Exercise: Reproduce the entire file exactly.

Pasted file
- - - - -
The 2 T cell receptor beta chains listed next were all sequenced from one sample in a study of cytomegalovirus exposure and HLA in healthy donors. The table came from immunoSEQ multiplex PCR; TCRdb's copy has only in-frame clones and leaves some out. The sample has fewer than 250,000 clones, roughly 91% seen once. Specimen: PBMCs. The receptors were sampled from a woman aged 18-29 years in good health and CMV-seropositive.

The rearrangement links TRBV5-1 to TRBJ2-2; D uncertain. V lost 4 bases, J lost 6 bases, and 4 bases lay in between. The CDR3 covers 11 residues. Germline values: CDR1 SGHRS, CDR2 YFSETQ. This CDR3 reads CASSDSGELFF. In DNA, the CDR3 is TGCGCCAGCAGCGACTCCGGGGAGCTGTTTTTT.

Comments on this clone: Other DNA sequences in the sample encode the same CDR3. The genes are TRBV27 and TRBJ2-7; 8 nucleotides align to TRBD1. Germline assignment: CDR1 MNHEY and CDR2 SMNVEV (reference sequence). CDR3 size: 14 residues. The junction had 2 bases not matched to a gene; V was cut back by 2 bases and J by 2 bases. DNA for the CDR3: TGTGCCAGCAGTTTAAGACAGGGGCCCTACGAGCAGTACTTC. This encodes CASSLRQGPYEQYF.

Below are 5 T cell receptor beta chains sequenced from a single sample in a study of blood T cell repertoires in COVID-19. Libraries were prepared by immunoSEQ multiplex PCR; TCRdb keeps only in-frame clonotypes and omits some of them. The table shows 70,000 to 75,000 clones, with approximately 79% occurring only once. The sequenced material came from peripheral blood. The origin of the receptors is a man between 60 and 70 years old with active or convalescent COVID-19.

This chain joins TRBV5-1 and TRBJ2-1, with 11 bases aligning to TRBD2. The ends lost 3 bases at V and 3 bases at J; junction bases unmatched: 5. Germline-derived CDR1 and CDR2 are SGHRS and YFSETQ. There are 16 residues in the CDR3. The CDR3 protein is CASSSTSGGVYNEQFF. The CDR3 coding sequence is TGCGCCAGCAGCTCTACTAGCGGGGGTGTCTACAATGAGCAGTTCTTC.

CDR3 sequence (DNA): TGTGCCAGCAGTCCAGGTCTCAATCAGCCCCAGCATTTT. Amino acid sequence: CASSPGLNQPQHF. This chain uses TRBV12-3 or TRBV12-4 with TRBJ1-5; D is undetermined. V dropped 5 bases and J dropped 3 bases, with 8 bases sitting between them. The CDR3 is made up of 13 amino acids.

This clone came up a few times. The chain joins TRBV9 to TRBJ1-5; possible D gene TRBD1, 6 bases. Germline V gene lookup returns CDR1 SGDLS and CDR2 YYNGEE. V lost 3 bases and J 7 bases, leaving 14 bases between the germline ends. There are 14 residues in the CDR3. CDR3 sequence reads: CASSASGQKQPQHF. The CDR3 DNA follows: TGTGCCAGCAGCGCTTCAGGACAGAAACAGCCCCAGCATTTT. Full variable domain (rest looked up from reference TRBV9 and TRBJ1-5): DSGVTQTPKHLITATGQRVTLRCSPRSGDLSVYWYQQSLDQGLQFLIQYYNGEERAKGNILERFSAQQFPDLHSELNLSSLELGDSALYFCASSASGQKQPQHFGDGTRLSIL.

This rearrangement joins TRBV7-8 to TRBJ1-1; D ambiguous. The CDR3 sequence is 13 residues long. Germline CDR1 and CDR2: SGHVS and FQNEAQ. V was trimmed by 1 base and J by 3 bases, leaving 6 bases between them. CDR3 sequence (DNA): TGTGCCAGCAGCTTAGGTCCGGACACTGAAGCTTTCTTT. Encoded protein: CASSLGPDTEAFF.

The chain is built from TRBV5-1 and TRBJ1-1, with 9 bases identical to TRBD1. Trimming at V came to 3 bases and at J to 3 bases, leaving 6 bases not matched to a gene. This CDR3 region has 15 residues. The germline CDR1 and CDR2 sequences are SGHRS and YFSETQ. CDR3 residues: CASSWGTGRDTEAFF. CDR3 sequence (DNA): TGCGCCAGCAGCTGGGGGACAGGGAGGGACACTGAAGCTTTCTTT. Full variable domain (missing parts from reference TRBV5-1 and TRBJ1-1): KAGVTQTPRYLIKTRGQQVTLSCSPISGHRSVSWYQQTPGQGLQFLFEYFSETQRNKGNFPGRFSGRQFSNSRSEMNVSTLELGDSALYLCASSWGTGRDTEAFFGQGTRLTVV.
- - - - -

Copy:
The 2 T cell receptor beta chains listed next were all sequenced from one sample in a study of cytomegalovirus exposure and HLA in healthy donors. The table came from immunoSEQ multiplex PCR; TCRdb's copy has only in-frame clones and leaves some out. The sample has fewer than 250,000 clones, roughly 91% seen once. Specimen: PBMCs. The receptors were sampled from a woman aged 18-29 years in good health and CMV-seropositive.

The rearrangement links TRBV5-1 to TRBJ2-2; D uncertain. V lost 4 bases, J lost 6 bases, and 4 bases lay in between. The CDR3 covers 11 residues. Germline values: CDR1 SGHRS, CDR2 YFSETQ. This CDR3 reads CASSDSGELFF. In DNA, the CDR3 is TGCGCCAGCAGCGACTCCGGGGAGCTGTTTTTT.

Comments on this clone: Other DNA sequences in the sample encode the same CDR3. The genes are TRBV27 and TRBJ2-7; 8 nucleotides align to TRBD1. Germline assignment: CDR1 MNHEY and CDR2 SMNVEV (reference sequence). CDR3 size: 14 residues. The junction had 2 bases not matched to a gene; V was cut back by 2 bases and J by 2 bases. DNA for the CDR3: TGTGCCAGCAGTTTAAGACAGGGGCCCTACGAGCAGTACTTC. This encodes CASSLRQGPYEQYF.

Below are 5 T cell receptor beta chains sequenced from a single sample in a study of blood T cell repertoires in COVID-19. Libraries were prepared by immunoSEQ multiplex PCR; TCRdb keeps only in-frame clonotypes and omits some of them. The table shows 70,000 to 75,000 clones, with approximately 79% occurring only once. The sequenced material came from peripheral blood. The origin of the receptors is a man between 60 and 70 years old with active or convalescent COVID-19.

This chain joins TRBV5-1 and TRBJ2-1, with 11 bases aligning to TRBD2. The ends lost 3 bases at V and 3 bases at J; junction bases unmatched: 5. Germline-derived CDR1 and CDR2 are SGHRS and YFSETQ. There are 16 residues in the CDR3. The CDR3 protein is CASSSTSGGVYNEQFF. The CDR3 coding sequence is TGCGCCAGCAGCTCTACTAGCGGGGGTGTCTACAATGAGCAGTTCTTC.

CDR3 sequence (DNA): TGTGCCAGCAGTCCAGGTCTCAATCAGCCCCAGCATTTT. Amino acid sequence: CASSPGLNQPQHF. This chain uses TRBV12-3 or TRBV12-4 with TRBJ1-5; D is undetermined. V dropped 5 bases and J dropped 3 bases, with 8 bases sitting between them. The CDR3 is made up of 13 amino acids.

This clone came up a few times. The chain joins TRBV9 to TRBJ1-5; possible D gene TRBD1, 6 bases. Germline V gene lookup returns CDR1 SGDLS and CDR2 YYNGEE. V lost 3 bases and J 7 bases, leaving 14 bases between the germline ends. There are 14 residues in the CDR3. CDR3 sequence reads: CASSASGQKQPQHF. The CDR3 DNA follows: TGTGCCAGCAGCGCTTCAGGACAGAAACAGCCCCAGCATTTT. Full variable domain (rest looked up from reference TRBV9 and TRBJ1-5): DSGVTQTPKHLITATGQRVTLRCSPRSGDLSVYWYQQSLDQGLQFLIQYYNGEERAKGNILERFSAQQFPDLHSELNLSSLELGDSALYFCASSASGQKQPQHFGDGTRLSIL.

This rearrangement joins TRBV7-8 to TRBJ1-1; D ambiguous. The CDR3 sequence is 13 residues long. Germline CDR1 and CDR2: SGHVS and FQNEAQ. V was trimmed by 1 base and J by 3 bases, leaving 6 bases between them. CDR3 sequence (DNA): TGTGCCAGCAGCTTAGGTCCGGACACTGAAGCTTTCTTT. Encoded protein: CASSLGPDTEAFF.

The chain is built from TRBV5-1 and TRBJ1-1, with 9 bases identical to TRBD1. Trimming at V came to 3 bases and at J to 3 bases, leaving 6 bases not matched to a gene. This CDR3 region has 15 residues. The germline CDR1 and CDR2 sequences are SGHRS and YFSETQ. CDR3 residues: CASSWGTGRDTEAFF. CDR3 sequence (DNA): TGCGCCAGCAGCTGGGGGACAGGGAGGGACACTGAAGCTTTCTTT. Full variable domain (missing parts from reference TRBV5-1 and TRBJ1-1): KAGVTQTPRYLIKTRGQQVTLSCSPISGHRSVSWYQQTPGQGLQFLFEYFSETQRNKGNFPGRFSGRQFSNSRSEMNVSTLELGDSALYLCASSWGTGRDTEAFFGQGTRLTVV.